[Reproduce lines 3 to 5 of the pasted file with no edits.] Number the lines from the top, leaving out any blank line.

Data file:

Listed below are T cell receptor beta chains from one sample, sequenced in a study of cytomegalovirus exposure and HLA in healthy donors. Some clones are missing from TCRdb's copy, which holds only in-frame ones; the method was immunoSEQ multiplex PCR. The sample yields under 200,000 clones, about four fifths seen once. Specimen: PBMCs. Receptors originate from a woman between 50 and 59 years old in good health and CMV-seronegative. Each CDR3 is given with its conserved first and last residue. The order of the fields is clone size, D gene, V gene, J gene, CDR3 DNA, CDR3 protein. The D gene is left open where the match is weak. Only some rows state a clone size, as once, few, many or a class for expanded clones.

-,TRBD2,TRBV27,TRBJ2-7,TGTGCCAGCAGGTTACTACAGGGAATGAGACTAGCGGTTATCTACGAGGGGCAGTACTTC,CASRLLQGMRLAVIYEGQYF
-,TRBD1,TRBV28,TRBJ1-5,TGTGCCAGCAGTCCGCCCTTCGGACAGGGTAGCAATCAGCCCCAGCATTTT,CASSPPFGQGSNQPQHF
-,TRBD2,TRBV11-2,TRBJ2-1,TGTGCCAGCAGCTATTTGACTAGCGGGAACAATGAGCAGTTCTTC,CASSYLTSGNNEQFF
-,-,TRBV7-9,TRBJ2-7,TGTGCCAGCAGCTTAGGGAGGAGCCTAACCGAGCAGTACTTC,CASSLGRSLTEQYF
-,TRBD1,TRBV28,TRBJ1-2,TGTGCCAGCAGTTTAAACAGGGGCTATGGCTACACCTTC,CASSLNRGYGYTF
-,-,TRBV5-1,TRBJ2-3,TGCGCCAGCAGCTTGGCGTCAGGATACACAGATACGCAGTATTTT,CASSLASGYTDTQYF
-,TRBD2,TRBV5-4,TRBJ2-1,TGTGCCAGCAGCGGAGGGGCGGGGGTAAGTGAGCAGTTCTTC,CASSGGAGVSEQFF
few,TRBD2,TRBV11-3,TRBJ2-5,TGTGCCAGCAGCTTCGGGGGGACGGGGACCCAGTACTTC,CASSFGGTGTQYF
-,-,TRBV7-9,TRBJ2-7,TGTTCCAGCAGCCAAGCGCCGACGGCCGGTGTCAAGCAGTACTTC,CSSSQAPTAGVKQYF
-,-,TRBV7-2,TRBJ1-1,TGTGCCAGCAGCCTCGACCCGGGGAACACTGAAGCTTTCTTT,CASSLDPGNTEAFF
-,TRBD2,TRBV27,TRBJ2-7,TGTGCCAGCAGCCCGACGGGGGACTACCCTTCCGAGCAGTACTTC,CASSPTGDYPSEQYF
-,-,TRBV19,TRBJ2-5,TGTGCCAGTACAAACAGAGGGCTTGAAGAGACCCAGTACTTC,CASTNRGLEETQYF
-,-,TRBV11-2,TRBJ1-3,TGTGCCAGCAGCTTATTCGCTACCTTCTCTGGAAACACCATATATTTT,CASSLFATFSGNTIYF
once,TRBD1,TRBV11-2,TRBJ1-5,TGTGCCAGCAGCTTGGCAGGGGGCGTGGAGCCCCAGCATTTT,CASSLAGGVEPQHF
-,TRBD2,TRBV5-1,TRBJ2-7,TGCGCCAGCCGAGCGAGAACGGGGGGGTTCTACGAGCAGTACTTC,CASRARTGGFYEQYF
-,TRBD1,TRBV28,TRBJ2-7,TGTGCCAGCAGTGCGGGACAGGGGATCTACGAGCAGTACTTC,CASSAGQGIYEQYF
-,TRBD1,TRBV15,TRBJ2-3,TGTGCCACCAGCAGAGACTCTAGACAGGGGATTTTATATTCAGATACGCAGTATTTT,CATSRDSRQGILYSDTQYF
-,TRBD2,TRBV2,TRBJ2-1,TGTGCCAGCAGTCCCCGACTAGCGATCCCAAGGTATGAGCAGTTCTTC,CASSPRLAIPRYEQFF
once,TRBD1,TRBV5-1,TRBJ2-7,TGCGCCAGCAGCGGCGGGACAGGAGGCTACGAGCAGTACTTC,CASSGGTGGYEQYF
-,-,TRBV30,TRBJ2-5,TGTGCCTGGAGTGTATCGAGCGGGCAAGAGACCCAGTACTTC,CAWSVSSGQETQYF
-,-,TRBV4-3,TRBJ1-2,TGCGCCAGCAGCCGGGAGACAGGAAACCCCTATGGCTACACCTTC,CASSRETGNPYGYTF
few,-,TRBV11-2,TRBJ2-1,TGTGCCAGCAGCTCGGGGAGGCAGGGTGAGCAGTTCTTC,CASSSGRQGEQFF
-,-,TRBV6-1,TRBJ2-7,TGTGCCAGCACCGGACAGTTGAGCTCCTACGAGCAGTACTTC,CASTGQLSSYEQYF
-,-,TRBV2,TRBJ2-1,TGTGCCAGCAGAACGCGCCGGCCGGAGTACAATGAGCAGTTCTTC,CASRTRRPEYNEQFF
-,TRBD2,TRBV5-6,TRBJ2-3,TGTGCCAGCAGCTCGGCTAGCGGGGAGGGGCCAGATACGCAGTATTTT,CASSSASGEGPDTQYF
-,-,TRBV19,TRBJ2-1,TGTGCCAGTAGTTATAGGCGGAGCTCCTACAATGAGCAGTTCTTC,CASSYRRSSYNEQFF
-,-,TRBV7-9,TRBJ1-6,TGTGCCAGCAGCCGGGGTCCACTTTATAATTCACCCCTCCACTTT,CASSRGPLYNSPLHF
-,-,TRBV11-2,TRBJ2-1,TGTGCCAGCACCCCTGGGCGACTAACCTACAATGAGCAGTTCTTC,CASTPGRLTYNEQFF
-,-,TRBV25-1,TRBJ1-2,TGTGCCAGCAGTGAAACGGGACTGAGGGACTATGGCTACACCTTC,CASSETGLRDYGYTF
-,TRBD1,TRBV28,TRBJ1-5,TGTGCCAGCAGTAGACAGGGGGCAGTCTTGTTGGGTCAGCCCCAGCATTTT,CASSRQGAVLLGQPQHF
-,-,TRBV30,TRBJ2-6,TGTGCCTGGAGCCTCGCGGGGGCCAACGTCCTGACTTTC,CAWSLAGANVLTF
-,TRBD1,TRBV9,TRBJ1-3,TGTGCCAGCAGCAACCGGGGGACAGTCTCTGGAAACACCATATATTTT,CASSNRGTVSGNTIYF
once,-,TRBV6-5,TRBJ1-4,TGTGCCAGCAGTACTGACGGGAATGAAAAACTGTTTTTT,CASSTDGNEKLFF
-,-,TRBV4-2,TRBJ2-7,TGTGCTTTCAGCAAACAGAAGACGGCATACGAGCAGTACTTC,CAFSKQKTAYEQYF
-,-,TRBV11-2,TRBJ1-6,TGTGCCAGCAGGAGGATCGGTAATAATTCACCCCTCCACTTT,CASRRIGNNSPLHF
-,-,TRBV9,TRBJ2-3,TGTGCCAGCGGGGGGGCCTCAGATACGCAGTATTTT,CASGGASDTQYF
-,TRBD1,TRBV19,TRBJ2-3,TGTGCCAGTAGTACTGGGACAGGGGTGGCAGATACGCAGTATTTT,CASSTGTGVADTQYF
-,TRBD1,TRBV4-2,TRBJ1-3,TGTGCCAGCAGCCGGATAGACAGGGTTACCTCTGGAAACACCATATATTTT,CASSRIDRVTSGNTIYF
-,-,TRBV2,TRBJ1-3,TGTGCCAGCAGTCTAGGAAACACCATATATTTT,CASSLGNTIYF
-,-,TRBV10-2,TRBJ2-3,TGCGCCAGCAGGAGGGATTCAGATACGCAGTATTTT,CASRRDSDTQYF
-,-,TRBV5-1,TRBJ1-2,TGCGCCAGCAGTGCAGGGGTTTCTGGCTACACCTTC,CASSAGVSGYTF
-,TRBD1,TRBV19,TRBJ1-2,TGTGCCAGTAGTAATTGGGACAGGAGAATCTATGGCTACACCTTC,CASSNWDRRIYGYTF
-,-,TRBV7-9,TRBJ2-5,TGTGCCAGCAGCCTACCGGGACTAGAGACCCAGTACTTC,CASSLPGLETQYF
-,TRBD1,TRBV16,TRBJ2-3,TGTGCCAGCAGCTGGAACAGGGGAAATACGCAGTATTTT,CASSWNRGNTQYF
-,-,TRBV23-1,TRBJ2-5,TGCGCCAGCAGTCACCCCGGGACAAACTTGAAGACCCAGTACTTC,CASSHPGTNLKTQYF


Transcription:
-,TRBD1,TRBV28,TRBJ1-5,TGTGCCAGCAGTCCGCCCTTCGGACAGGGTAGCAATCAGCCCCAGCATTTT,CASSPPFGQGSNQPQHF
-,TRBD2,TRBV11-2,TRBJ2-1,TGTGCCAGCAGCTATTTGACTAGCGGGAACAATGAGCAGTTCTTC,CASSYLTSGNNEQFF
-,-,TRBV7-9,TRBJ2-7,TGTGCCAGCAGCTTAGGGAGGAGCCTAACCGAGCAGTACTTC,CASSLGRSLTEQYF